Common expected side effects of Ogivri for the treatment of HER2+ breast cancer include headache, diarrhea, nausea, chills, fever, infection, congestive heart failure, difficulty sleeping (insomnia), cough and rash. Common expected side effects of Ogivri for the treatment of HER2+ metastatic stomach cancer include low levels of certain white blood cells (neutropenia), diarrhea, fatigue, low levels of red blood cells (anemia), inflammation of the mouth (stomatitis), weight loss, upper respiratory tract infections, fever, low levels of blood platelets (thrombocytopenia), swelling of the mucous membranes (mucosal inflammation), common cold (nasopharyngitis) and unusual taste sensation (dysgeusia). Serious expected side effects of Ogivri include worsening of chemotherapy-induced neutropenia.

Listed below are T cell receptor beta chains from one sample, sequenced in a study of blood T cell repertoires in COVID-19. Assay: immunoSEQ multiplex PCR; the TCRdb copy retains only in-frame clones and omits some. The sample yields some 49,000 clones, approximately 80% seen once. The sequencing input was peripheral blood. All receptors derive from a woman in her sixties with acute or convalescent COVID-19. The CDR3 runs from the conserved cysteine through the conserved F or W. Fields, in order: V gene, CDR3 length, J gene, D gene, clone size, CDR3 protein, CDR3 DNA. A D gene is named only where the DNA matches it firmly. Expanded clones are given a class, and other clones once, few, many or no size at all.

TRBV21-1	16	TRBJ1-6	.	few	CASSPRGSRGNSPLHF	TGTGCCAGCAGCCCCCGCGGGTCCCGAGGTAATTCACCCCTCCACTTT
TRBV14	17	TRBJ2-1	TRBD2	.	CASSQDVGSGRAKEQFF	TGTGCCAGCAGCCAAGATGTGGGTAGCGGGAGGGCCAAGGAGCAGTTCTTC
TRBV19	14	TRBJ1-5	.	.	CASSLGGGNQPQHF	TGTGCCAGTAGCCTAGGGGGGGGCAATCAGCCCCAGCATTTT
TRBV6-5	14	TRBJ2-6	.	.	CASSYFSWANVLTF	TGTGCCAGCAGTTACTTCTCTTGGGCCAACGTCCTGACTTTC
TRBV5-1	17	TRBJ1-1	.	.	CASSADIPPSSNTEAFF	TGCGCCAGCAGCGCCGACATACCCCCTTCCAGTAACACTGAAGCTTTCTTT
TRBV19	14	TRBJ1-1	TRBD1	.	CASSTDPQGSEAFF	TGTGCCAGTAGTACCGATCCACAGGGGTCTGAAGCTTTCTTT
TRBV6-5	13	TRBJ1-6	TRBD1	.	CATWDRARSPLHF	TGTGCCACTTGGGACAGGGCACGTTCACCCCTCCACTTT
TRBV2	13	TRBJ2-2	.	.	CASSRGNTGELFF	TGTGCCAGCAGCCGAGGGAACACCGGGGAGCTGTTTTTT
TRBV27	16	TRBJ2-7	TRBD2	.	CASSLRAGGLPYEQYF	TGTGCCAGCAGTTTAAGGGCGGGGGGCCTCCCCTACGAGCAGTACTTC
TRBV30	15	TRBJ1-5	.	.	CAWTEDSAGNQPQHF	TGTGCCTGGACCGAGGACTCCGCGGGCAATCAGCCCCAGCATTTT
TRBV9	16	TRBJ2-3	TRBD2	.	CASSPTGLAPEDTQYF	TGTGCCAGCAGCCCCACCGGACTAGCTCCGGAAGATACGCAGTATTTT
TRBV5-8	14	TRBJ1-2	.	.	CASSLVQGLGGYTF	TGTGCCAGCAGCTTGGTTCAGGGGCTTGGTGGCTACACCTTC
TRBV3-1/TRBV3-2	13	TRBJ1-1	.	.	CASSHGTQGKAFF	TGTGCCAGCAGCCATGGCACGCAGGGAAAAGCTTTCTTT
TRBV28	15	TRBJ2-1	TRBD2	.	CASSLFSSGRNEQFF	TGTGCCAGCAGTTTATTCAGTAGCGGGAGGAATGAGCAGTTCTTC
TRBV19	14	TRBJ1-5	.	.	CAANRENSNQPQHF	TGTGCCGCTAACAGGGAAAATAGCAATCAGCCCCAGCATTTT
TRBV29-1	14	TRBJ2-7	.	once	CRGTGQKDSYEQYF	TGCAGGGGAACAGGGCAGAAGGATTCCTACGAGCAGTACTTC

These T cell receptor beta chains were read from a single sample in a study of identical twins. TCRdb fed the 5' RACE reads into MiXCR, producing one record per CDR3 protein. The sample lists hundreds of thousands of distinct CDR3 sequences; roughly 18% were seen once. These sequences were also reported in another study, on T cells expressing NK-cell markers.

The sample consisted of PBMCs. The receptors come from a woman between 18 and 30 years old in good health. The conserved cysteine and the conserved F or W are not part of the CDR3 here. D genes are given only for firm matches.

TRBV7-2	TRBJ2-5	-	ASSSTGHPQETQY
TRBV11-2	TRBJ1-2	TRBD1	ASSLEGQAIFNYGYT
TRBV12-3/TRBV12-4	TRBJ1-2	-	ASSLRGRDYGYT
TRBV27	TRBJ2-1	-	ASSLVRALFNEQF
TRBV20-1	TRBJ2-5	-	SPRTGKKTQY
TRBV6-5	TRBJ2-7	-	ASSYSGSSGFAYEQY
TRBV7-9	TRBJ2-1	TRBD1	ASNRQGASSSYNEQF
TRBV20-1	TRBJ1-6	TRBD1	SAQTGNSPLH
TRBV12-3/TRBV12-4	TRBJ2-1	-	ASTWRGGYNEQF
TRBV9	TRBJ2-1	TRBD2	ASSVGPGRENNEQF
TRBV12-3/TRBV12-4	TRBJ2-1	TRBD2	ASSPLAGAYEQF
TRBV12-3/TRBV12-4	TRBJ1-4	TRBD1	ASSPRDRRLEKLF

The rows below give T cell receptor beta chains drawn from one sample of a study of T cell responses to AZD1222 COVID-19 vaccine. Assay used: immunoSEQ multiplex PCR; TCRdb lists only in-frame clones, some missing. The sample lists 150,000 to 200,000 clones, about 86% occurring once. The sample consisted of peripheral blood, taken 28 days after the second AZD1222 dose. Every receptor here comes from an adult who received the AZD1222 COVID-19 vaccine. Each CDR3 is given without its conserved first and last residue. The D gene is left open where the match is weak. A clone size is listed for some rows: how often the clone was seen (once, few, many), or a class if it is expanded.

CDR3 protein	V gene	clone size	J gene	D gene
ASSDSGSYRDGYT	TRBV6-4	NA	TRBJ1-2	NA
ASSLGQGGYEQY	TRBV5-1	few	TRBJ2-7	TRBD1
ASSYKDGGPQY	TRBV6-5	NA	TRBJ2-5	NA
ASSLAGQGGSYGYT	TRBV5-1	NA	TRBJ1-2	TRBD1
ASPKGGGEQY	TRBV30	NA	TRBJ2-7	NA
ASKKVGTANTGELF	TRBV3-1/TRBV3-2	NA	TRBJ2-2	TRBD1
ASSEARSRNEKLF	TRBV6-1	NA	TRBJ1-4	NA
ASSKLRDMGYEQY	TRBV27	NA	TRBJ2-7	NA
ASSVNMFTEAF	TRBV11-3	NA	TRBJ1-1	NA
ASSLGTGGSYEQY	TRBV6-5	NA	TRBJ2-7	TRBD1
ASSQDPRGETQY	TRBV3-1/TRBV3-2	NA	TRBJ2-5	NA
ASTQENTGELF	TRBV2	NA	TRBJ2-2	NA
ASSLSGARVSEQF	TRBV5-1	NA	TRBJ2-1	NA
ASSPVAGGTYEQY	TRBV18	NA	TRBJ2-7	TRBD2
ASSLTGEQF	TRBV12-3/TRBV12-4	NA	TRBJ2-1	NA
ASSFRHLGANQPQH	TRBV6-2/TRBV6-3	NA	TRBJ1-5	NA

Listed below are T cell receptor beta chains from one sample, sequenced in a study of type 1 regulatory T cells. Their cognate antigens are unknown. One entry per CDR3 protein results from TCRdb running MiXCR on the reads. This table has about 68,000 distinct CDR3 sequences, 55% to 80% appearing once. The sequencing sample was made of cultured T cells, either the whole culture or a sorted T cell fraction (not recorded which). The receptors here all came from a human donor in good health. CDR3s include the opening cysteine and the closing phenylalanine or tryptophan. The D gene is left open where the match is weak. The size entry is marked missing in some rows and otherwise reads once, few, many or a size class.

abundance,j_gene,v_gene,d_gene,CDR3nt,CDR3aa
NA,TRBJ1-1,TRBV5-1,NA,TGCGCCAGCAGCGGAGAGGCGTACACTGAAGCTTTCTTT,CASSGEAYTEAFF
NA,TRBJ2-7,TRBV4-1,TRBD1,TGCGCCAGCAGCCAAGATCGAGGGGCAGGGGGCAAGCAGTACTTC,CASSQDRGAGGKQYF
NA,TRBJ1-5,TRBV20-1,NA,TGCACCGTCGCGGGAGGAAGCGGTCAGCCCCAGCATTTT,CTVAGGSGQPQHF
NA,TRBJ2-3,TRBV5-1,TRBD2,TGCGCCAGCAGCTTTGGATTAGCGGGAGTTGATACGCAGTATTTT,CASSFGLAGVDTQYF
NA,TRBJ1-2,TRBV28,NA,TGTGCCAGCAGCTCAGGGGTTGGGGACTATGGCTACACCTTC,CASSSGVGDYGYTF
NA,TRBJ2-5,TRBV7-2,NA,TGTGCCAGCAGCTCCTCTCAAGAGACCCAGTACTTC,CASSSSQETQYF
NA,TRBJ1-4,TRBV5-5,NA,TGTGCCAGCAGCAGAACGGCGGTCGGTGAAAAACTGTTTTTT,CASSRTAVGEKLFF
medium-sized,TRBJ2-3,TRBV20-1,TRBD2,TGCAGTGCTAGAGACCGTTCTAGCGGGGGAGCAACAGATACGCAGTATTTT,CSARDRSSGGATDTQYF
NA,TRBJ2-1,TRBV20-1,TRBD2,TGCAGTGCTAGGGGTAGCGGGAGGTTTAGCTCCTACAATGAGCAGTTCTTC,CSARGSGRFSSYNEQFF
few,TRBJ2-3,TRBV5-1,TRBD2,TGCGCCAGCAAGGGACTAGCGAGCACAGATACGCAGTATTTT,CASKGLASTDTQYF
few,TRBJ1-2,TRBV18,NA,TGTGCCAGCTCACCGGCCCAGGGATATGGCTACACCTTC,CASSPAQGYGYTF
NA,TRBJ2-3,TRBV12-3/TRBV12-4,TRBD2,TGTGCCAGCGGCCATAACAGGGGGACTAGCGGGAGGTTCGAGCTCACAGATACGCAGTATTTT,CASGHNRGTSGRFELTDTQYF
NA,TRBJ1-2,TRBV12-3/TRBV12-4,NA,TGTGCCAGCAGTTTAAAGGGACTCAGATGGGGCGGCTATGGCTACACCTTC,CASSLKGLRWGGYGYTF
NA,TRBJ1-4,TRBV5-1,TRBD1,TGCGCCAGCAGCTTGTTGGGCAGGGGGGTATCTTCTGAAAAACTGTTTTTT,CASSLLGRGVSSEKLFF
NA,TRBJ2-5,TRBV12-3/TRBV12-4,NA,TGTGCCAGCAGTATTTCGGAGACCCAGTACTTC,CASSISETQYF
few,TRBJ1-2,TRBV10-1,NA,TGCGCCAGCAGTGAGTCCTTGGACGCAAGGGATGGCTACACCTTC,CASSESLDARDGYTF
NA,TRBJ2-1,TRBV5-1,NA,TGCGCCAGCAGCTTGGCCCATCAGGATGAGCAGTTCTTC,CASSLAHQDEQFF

Like Herceptin, the labeling for Ogivri contains a Boxed Warning to alert health care professionals and patients about increased risks of heart disease (cardiomyopathy), infusions reactions, lung damage (pulmonary toxicity) and harm to a developing fetus (embryo-fetal toxicity). Patients should stop taking Ogivri if cardiomyopathy, life-threatening allergic reactions (anaphylaxis), swelling below the skin (angioedema), inflammation of the lungs (interstitial pneumonitis) or fluid in the lungs (acute respiratory distress syndrome) occur. Patients should be advised of the potential risk to a developing fetus and to use effective contraception.

The FDA granted approval of Ogivri to Mylan GmbH. Herceptin was approved in September 1998 and is manufactured by Genentech, Inc.

For more information:
FDA: Information on Biosimilars
FDA: Biologics Price Competition and Innovation Act of 2009
FDA: Office of Hematology and Oncology Products

The FDA, an agency within the U.S. Department of Health and Human Services, protects the public health by assuring the safety, effectiveness, and security of human and veterinary drugs, vaccines and other biological products for human use, and medical devices. The agency also is responsible for the safety and security of our nation’s food supply, cosmetics, dietary supplements, products that give off electronic radiation, and for regulating tobacco products.